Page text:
The High Line, once an abandoned afterthought on the edge of Manhattan, has quickly become one of New York’s most famous and successful parks. With over eight million visitors in 2019, it is a stunning example of how to creatively reuse old industrial infrastructure. But did you know that what would become the High Line used to be almost 50% longer than it is today? Instead of stopping at Gansevoort Street in the Meatpacking District, it used to run through the West Village all the way to St. John’s Terminal in Tribeca.
Built between 1929 and 1934, the High Line was the first part of Robert Moses’s West Side Improvement Project. This project entailed a drastic rebuilding of Manhattan’s West Side in order to remove street-level freight trains from 10th Avenue, at the time infamously nicknamed “Death Avenue,” as well as reconstructing and expanding Riverside Park.
When the High Line opened in 1934, it stretched 2.15 miles from 35th Street and 11th Avenue down to the massive St. John’s Terminal. The second floor of St. John’s Terminal held an indoor railyard that could accommodate 227 rail cars on eight tracks. For the next 25 years, the High Line bustled with railroad activity as trains brought goods to and from meatpacking wholesalers, refrigerator factories, and Nabisco’s Oreo cookie plant.
However, by the 1950s, the rise of long-haul trucking and the construction of container shipping ports like Port Newark led to the decline of the rail-to-pier-based industry of Manhattan’s West Side. By 1960, St. John’s Terminal was abandoned and the lower third of the High Line was similarly disused. The last freight delivery on the line was made in 1980.
Over the next 40 years, bits and pieces of the High Line would be torn down to make way for one project or another. In the mid-1960s, the southern portion of the line between Bank and Clarkson Streets was dismantled and a row of six-story brown brick apartment buildings called the West Village Apartments were built in its place.
In 1980, the Jacob K. Javits Center replaced a small section of the High Line between 34th and 35th Streets along 11th Avenue, which was the original terminus of the route. Then in 1991, the real estate developer Rockrose petitioned the city to demolish another five blocks of elevated tracks between Gansevoort and Bank Streets. These five blocks were the southernmost section at the time (the lower nine blocks having been demolished in the 1960s) and they were the last portion of the line to run through the West Village. This section of track was also unique because it ran directly through two buildings, the Westbeth artists residence (formerly Bell Labs research facility), and the West Coast Apartments (previously a refrigerator factory).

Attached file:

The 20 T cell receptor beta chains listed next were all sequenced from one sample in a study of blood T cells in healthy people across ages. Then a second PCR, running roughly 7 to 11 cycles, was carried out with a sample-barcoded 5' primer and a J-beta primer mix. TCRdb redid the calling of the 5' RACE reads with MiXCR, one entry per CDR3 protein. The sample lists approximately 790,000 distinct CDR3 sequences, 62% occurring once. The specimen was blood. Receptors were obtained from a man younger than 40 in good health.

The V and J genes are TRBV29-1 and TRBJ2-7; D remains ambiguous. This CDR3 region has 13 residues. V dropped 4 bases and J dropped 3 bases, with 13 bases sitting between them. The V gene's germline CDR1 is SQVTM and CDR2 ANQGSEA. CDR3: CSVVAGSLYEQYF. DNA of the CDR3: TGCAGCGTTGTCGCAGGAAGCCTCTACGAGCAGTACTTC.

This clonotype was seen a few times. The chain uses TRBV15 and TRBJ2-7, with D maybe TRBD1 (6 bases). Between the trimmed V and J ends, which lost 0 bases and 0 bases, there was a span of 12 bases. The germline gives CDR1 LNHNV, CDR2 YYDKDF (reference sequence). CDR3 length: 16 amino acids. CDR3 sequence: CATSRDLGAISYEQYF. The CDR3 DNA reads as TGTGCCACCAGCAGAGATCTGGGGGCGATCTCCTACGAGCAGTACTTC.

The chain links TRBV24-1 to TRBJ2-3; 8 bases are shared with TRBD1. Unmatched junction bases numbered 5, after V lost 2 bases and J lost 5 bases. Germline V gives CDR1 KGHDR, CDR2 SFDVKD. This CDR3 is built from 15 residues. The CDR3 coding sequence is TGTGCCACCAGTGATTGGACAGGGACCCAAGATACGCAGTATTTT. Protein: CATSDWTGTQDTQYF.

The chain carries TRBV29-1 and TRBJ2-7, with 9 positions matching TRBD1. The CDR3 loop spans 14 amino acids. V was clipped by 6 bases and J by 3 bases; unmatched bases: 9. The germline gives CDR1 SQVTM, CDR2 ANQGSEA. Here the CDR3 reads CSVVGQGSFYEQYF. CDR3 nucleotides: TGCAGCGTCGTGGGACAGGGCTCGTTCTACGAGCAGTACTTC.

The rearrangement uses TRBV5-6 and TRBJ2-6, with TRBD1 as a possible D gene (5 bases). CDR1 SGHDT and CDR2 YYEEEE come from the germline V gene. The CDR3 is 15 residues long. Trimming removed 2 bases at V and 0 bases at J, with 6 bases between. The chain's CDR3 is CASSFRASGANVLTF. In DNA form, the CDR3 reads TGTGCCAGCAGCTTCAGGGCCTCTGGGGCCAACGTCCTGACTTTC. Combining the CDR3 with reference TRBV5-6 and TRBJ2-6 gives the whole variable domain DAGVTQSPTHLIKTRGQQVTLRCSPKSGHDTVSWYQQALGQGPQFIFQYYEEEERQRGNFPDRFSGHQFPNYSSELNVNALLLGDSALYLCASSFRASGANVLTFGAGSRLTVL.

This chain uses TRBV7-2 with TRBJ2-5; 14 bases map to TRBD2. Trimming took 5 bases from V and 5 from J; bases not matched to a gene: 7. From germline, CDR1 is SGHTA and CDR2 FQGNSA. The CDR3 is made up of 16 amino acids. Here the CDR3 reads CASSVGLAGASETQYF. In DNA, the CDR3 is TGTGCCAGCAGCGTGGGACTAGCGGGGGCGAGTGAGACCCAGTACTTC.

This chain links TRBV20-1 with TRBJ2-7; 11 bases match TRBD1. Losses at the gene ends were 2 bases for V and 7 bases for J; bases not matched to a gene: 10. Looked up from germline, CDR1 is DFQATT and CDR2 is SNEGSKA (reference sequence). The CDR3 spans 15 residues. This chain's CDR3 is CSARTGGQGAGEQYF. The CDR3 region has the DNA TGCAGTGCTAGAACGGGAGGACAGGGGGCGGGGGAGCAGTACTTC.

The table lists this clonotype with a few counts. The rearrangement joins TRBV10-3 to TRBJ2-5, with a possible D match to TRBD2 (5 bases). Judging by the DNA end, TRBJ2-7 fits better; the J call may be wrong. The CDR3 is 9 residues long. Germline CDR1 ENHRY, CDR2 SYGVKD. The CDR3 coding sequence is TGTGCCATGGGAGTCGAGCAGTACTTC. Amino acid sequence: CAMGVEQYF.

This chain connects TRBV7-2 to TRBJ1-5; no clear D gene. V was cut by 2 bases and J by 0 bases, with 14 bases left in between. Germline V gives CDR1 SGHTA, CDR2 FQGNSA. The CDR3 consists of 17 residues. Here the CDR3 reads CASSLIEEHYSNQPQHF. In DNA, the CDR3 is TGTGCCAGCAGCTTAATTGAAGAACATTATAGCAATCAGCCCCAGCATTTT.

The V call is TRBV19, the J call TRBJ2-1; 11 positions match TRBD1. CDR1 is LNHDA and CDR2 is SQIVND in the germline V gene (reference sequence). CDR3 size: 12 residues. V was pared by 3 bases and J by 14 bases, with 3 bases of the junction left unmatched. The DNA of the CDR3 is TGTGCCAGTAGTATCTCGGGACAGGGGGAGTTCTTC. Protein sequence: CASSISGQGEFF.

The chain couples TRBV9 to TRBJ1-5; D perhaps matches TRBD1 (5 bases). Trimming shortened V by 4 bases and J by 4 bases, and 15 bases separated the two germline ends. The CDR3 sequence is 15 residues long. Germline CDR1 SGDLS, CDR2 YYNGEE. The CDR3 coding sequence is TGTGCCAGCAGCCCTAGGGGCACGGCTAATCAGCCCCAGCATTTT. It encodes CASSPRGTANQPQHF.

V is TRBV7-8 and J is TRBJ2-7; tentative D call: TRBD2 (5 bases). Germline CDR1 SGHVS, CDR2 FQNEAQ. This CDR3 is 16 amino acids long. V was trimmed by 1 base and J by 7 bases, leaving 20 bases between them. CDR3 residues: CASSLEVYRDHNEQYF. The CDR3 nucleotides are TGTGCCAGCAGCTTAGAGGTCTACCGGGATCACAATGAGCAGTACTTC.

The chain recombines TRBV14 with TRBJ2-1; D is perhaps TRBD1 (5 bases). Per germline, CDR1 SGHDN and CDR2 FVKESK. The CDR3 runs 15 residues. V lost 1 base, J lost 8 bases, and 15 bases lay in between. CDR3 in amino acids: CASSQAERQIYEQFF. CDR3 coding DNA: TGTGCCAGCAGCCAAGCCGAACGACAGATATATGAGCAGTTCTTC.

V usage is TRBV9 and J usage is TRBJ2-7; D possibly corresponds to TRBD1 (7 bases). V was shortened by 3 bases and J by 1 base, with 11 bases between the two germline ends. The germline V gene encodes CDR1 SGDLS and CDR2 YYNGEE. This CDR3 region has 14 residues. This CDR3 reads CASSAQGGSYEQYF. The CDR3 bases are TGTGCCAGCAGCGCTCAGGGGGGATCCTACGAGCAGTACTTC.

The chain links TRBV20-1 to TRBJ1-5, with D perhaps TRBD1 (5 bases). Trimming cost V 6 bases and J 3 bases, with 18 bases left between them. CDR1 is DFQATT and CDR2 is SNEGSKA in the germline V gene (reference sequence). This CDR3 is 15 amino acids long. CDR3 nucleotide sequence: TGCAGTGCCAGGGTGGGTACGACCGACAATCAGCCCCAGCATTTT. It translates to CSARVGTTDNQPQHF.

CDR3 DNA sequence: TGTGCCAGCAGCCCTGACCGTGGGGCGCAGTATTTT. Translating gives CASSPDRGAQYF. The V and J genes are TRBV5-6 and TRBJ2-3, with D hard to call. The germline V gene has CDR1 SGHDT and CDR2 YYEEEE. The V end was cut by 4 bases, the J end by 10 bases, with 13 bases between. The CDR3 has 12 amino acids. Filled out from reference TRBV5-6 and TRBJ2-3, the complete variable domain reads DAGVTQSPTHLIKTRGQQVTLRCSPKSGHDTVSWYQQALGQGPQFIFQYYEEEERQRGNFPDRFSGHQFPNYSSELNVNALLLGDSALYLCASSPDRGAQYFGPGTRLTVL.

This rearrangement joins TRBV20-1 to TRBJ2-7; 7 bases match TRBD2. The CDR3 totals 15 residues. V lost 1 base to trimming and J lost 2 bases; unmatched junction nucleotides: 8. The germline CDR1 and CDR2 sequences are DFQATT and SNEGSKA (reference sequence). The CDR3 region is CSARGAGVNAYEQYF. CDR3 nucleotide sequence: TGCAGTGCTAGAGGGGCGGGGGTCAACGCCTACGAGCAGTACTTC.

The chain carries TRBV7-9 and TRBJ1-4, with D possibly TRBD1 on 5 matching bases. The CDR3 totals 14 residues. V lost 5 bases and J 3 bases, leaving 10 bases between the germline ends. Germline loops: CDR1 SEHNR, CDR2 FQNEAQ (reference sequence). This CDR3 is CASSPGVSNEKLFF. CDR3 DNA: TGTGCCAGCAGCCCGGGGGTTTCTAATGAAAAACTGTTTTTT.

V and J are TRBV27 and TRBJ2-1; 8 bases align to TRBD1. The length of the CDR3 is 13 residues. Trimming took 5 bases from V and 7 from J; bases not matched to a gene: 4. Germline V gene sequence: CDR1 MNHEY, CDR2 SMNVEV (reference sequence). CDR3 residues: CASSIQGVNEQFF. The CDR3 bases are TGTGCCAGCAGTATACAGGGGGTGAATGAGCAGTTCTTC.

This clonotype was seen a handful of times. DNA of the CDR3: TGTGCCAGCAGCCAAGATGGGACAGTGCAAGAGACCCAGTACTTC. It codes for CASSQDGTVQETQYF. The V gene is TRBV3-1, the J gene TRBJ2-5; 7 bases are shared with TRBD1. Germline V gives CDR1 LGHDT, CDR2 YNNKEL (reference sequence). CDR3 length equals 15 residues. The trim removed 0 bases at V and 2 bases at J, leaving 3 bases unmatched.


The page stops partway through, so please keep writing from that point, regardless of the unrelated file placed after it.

By the early ’90s, many local residents had begun to appreciate the architectural and industrial history of the High Line and fought against Rockrose’s proposal. Rockrose owned two parking lots underneath the tracks, as well as the old factory that now housed the West Coast Apartments, and stood to benefit greatly from the ability to build new buildings without having to accommodate the High Line. Little did Rockrose know how lucrative the High Line would be for developers who decided to incorporate it into their designs. In the end, Rockrose won the fight, and the southern five blocks of elevated tracks were torn down at the end of 1991.
The remaining 1.45-mile length of the High Line, which still stretched from 34th street to Gansevoort Street, was under threat from Mayor Giuliani as early as 1992. He wanted to bring the wrecking ball down on the last stretch of the track, but was stopped by legal disputes between the city government and railroad companies. Then in 1999, the organization Friends of the High Line was formed to advocate for turning the abandoned structure into a park. Due in part to the group’s political shrewdness and deep pockets (the organization sponsored an international design competition and raised over $150 million), the new Bloomberg administration quickly got behind the project.
With Bloomberg firmly backing the project by 2004, construction on the park began in 2006 and was completed in 2014. The High Line stands today as a testament to the value of historic infrastructure and the power of adaptive reuse. As awesome as the current High Line is, just think of its grandeur at 1.5 times the size.
Next, read about the top 10 secrets of the High Line in NYC!